|has brass bristles. Anything else will certainly be detrimental to you components.|
|metal toothbrush||Mel Erickson|
Aug 27, 2001 11:10 AM
|I like the wire brush idea but I just use my old, discarded toothbrushes. But then again, I can't bear to throw something out that might have a second use. I used to administer a solid waste disposal and recycling program and old habits die hard.|
|I third it||pmf|
Aug 27, 2001 9:59 AM
|I never remove my Shimano chain (except to change it). Too much trouble. I use citrus cleaner from Home Depot and a tooth brush. Mineral spirits if its really a mess.|
|I rarely clean mine any more ...||Humma Hah|
Aug 27, 2001 5:17 AM
|I'll clean a chain used off-road that has gotten muddy, but rarely a road chain any more. The lube that comes on the ones I've been using (about $10 each) tends to stay in place and not pick up dirt. Any attempt to clean and lube the chain seems to
a) wash dirt down INTO the links
b) make the surface a dirt magnet.
Before the factory lube starts to go, I've got enough stretch and lateral play in the chain that I retire it. Singlespeeds are less subject to deraillment if they have a fairly fresh chain.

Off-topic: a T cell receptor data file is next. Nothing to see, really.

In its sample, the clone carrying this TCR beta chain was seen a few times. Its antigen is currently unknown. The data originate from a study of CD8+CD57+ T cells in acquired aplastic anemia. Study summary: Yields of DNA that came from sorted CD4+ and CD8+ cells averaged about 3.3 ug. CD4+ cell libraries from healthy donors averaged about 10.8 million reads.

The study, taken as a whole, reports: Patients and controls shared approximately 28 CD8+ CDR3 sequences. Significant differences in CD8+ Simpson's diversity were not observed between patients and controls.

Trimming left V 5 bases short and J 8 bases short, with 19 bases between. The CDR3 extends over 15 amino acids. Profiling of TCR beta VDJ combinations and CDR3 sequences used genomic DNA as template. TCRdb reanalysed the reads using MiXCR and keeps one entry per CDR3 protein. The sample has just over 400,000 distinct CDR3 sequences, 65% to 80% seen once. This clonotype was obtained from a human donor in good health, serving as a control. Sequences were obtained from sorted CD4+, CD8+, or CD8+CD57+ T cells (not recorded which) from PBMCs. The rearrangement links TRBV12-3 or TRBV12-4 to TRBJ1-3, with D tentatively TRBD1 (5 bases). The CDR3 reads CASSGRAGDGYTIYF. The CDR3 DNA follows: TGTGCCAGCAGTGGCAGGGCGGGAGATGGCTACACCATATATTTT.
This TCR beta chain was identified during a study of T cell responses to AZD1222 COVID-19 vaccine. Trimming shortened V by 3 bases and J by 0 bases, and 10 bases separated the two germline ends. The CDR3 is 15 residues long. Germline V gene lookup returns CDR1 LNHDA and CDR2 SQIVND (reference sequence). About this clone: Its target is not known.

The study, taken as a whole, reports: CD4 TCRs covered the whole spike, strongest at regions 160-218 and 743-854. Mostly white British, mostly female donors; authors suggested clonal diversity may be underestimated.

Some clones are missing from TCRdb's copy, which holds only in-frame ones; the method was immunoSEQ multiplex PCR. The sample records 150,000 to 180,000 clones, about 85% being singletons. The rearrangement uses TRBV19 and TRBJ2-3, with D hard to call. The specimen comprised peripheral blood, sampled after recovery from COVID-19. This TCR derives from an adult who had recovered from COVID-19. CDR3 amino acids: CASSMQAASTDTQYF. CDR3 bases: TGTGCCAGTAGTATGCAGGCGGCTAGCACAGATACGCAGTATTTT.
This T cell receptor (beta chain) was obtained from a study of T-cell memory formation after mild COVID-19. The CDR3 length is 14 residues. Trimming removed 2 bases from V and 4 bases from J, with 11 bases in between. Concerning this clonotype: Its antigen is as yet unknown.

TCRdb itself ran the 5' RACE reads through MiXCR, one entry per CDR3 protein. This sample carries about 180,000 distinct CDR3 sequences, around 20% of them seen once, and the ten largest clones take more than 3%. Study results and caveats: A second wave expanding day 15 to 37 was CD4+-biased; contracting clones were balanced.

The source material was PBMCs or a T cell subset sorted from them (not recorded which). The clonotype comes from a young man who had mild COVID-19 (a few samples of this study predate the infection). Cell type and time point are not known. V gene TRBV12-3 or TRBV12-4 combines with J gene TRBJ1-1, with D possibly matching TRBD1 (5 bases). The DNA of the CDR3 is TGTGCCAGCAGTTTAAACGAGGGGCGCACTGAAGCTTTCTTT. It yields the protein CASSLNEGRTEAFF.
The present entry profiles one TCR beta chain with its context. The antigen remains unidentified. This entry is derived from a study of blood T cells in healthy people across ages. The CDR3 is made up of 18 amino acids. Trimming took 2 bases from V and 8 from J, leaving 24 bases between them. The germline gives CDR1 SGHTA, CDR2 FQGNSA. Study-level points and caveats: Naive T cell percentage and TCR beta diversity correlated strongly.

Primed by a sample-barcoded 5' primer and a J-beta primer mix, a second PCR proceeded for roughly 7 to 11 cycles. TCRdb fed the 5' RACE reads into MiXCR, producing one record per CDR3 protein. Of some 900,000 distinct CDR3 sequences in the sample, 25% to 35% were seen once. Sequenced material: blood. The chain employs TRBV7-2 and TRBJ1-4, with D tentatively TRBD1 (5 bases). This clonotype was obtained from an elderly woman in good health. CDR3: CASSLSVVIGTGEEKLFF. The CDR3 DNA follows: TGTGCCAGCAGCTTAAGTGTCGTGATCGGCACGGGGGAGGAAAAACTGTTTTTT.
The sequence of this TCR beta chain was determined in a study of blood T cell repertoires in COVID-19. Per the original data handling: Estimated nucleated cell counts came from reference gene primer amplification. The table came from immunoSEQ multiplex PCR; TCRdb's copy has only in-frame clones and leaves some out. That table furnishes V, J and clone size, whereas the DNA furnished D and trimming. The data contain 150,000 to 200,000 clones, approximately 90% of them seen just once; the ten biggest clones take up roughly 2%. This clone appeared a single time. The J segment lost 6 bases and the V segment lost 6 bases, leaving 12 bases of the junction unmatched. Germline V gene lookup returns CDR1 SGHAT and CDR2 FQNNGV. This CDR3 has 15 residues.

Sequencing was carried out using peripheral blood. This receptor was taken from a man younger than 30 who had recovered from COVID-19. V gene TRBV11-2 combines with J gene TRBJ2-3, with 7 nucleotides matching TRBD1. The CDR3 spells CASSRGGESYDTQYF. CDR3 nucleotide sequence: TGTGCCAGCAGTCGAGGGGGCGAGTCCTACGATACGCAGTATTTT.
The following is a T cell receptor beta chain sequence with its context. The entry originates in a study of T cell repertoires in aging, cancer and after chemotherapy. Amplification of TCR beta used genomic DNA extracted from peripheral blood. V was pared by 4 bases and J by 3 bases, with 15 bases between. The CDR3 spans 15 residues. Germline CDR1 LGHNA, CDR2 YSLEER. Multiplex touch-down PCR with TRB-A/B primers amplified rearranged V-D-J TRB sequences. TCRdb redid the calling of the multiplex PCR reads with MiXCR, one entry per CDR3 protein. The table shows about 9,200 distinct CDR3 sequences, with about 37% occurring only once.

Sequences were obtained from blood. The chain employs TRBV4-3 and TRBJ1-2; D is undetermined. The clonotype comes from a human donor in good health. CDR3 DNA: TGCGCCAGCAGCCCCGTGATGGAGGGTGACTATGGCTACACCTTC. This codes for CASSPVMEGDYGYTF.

|Doesn't work for me Hummah||Mel Erickson|
Aug 27, 2001 5:26 AM
|My drivetrain starts to sound noisy and doesn't shift as well when it gets dirty. I'm not a fanatic about cleaning my chain but I do it when it starts to tell me it needs cleaning (2-4 weeks?). What type of chain do you use? The factory grease that comes on the SRAM chains is fairly sticky. It picks up dirt and wears away on my chains just like other lubricants.|
|Chromed Diamondback DBX chains ...||Humma Hah|
Aug 27, 2001 2:33 PM
|... intended for BMX. Maybe that's the key, they're dirt chains and the lube may be different -- its kinda waxy.
They'd be a little short for the derailleur, and I'd not make any guarantees about the master link working on a derailleur.
|I never take the chain off except to throw it away.||MB1|